Human Rights Watch (HRW) has filed a lawsuit with an Israeli court to prevent the planned deportation of an activist over his alleged support for a pro-Palestine boycott campaign against the Tel Aviv regime.
The New York-based rights group asked the court to delay the deportation of Omar Shakir, Israel and Palestine Director at the HRW, until the end of legal proceedings.
On May 9, Israel ordered Shakir to leave the occupied territories within two weeks, accusing him of promoting the Boycott, Divestment and Sanctions (BDS) movement.
The Israeli ministry of strategic affairs also collected a seven-page intelligence dossier on the 33-year-old Stanford-educated American lawyer, calling for the revocation of his work permit.
Israeli Interior Minister Aryeh Deri further alleged that Shakir was a “boycott activist” and vowed to “act to expel people like this” with all means at his disposal.
However, both Shakir and the HRW denied the Israeli accusations of supporting the BDS movement, saying the regime was actually trying to block human rights activists from doing their jobs in the occupied lands.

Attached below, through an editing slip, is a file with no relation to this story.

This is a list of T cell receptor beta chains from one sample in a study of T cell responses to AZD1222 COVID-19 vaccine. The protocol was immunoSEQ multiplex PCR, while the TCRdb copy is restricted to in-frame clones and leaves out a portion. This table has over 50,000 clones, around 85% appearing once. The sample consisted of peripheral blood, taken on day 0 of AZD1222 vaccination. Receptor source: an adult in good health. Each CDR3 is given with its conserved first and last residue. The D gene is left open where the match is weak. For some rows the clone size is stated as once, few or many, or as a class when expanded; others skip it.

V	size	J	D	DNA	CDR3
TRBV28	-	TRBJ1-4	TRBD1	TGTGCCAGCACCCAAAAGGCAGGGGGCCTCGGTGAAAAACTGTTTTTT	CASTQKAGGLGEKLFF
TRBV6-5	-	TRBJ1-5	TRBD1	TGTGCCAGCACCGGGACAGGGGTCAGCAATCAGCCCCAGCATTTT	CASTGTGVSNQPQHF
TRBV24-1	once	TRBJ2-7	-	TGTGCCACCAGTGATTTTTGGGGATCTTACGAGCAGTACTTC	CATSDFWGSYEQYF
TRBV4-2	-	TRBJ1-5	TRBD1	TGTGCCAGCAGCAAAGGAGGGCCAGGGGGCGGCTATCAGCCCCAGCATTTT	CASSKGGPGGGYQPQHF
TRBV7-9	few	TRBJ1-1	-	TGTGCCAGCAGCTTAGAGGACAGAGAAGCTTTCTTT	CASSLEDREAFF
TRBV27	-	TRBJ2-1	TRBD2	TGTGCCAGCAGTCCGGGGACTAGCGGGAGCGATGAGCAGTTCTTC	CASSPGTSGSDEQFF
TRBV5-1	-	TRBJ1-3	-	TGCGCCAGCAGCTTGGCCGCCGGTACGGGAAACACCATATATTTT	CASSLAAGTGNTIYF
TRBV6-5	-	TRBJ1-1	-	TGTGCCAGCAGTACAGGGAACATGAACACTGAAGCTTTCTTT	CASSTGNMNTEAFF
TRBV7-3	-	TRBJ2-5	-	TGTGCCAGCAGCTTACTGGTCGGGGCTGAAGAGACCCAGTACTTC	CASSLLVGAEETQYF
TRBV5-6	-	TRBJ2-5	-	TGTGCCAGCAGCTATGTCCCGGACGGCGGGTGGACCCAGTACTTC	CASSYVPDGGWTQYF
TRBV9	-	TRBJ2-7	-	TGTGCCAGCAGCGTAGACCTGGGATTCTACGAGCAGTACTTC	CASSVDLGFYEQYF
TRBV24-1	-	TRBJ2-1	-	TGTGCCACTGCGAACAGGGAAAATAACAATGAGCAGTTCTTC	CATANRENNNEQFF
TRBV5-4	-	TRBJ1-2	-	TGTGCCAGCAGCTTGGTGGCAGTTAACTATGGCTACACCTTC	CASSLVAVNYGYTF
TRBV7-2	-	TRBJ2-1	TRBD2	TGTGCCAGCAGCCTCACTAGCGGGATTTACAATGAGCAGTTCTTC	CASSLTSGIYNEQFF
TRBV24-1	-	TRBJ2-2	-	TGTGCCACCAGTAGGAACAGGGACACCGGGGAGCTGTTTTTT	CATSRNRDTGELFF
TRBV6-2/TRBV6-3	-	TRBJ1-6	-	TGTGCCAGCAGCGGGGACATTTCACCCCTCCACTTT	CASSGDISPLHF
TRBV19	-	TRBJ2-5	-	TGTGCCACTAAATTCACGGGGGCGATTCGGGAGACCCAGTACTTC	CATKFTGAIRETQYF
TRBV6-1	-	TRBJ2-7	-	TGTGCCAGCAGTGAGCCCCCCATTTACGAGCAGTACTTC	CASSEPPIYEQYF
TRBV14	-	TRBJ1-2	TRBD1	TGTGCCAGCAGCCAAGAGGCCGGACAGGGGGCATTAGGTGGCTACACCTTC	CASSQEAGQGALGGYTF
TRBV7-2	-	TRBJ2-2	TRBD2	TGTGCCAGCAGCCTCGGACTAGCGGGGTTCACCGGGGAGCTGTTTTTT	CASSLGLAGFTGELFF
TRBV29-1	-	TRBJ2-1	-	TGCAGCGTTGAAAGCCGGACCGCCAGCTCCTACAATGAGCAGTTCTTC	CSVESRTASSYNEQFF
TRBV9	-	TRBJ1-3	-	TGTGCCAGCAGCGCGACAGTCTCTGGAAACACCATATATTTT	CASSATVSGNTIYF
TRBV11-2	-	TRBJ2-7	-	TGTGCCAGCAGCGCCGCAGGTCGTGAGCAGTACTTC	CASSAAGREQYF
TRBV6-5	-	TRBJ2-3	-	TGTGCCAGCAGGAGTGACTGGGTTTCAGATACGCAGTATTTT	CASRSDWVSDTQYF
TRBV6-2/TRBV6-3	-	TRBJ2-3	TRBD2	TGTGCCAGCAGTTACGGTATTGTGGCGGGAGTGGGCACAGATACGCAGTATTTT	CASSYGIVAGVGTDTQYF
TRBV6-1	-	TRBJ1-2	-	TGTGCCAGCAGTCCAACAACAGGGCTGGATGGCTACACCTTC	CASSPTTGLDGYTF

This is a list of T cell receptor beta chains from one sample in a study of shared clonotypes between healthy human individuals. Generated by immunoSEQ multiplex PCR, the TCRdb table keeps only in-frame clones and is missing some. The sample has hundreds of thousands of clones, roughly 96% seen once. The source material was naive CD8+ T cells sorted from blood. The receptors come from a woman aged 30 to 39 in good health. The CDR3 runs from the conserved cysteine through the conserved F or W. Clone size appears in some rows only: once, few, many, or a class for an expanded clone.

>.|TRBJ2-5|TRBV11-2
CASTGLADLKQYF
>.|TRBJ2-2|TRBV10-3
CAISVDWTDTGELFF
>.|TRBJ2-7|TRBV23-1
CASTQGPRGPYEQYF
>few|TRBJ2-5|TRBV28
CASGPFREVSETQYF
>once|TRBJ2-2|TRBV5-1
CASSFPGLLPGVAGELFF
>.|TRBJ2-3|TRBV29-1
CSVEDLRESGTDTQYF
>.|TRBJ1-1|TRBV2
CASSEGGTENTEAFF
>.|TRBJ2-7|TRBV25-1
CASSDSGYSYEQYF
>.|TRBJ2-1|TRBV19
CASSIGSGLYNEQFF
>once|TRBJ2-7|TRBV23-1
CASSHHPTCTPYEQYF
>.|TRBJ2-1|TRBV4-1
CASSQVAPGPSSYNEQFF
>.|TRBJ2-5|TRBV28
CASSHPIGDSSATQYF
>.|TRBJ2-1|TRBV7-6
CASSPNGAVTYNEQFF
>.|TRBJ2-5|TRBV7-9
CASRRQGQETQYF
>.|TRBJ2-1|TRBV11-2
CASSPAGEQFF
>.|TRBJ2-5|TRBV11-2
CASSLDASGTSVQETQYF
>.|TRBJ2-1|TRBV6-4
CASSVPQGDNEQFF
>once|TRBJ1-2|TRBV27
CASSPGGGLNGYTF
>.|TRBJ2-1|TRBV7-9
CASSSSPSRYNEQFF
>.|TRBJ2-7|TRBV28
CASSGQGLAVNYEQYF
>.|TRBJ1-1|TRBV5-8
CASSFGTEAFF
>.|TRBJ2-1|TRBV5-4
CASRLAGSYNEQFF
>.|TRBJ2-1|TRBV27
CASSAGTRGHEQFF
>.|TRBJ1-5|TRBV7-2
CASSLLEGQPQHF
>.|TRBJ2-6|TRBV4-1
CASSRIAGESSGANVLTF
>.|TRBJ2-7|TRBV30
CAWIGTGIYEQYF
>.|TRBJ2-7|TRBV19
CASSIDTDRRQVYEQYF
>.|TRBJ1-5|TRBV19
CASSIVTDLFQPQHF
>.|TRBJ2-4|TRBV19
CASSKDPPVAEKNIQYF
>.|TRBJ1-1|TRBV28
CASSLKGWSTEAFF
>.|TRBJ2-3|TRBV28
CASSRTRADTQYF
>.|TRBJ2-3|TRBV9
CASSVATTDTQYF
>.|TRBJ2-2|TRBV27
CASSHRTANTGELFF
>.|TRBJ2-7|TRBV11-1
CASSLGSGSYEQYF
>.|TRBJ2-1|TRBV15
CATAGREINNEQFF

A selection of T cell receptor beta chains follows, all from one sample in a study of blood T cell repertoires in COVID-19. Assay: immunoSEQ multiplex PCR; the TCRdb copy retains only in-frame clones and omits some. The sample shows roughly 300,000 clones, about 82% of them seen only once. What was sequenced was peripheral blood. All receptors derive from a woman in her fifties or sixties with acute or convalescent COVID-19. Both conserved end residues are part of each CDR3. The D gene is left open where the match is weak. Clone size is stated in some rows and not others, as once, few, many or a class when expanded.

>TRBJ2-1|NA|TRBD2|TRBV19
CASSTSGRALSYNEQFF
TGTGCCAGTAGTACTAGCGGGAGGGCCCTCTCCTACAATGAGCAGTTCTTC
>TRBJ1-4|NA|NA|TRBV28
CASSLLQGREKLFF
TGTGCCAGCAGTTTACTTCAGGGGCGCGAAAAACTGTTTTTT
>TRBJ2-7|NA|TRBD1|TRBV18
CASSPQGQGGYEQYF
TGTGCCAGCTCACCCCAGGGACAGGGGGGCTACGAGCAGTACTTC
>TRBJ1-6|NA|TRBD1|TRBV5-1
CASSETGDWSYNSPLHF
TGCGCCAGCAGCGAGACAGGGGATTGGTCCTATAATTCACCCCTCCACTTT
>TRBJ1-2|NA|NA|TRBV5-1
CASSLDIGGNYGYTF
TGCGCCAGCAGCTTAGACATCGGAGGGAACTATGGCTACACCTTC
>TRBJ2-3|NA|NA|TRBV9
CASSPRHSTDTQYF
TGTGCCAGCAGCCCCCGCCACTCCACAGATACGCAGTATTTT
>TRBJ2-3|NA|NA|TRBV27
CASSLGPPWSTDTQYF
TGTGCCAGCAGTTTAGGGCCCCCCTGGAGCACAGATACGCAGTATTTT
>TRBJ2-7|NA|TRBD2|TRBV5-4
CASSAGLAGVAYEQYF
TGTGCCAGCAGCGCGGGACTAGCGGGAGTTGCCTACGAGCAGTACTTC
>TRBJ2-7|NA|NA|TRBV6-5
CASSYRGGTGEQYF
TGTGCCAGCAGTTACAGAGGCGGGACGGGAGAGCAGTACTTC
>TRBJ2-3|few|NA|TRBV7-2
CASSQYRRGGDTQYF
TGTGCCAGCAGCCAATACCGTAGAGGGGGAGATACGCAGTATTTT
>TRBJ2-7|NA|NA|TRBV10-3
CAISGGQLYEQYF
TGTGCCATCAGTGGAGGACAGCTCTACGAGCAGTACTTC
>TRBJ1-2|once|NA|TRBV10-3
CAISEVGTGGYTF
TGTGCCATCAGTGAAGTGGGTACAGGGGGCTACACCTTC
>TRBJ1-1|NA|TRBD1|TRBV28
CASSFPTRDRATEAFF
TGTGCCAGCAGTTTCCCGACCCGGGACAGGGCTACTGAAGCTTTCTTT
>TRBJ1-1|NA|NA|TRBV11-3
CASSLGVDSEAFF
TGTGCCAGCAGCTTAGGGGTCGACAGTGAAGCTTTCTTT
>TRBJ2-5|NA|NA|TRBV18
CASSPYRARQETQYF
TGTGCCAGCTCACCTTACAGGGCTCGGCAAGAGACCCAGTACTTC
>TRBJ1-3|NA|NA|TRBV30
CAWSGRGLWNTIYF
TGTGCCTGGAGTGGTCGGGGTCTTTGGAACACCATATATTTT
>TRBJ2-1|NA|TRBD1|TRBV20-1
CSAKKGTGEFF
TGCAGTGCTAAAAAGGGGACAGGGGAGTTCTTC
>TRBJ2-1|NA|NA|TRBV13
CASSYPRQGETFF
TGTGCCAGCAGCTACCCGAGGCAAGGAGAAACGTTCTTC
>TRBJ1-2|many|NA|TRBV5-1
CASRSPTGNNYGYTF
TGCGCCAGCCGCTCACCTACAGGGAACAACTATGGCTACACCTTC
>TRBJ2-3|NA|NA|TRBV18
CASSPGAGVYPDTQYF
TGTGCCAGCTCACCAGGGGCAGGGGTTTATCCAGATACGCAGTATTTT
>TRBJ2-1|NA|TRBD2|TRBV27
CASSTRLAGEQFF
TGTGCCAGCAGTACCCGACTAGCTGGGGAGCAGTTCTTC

“It’s quite clear that the real objective of this deportation order is to muzzle Human Rights Watch and shut down criticism” of the Israeli regime, Shakir told France 24 TV network. “This is a decision taken with the aim of silencing criticism of Israel’s human rights record.”
The fresh lawsuit accused Israel of improperly enforcing an anti-boycott law, which was passed in March 2017, saying it does not apply to people already in the occupied territories with valid visas.
“This outcome is blood-curdling as it means the creation of databases on the political views, opinions and statements of civilians,” the lawsuit read.
Israel has stepped up clampdown on groups deemed to be supporting the BDS, a Palestinian-led international campaign launched more than a decade ago with the aim of ending Israel’s occupation of Palestinian territories. The movement also pursues equal rights for Palestinians by exerting pressure on the Israeli regime via economic and cultural boycotts.
The deportation case comes at a time that Israel faces mounting criticism over its killing of dozens of Palestinians near the Gaza fence on the eve of the 70th anniversary of the Nakba Day (the Day of Catastrophe), which coincided with the inauguration of the US embassy in Jerusalem al-Quds.
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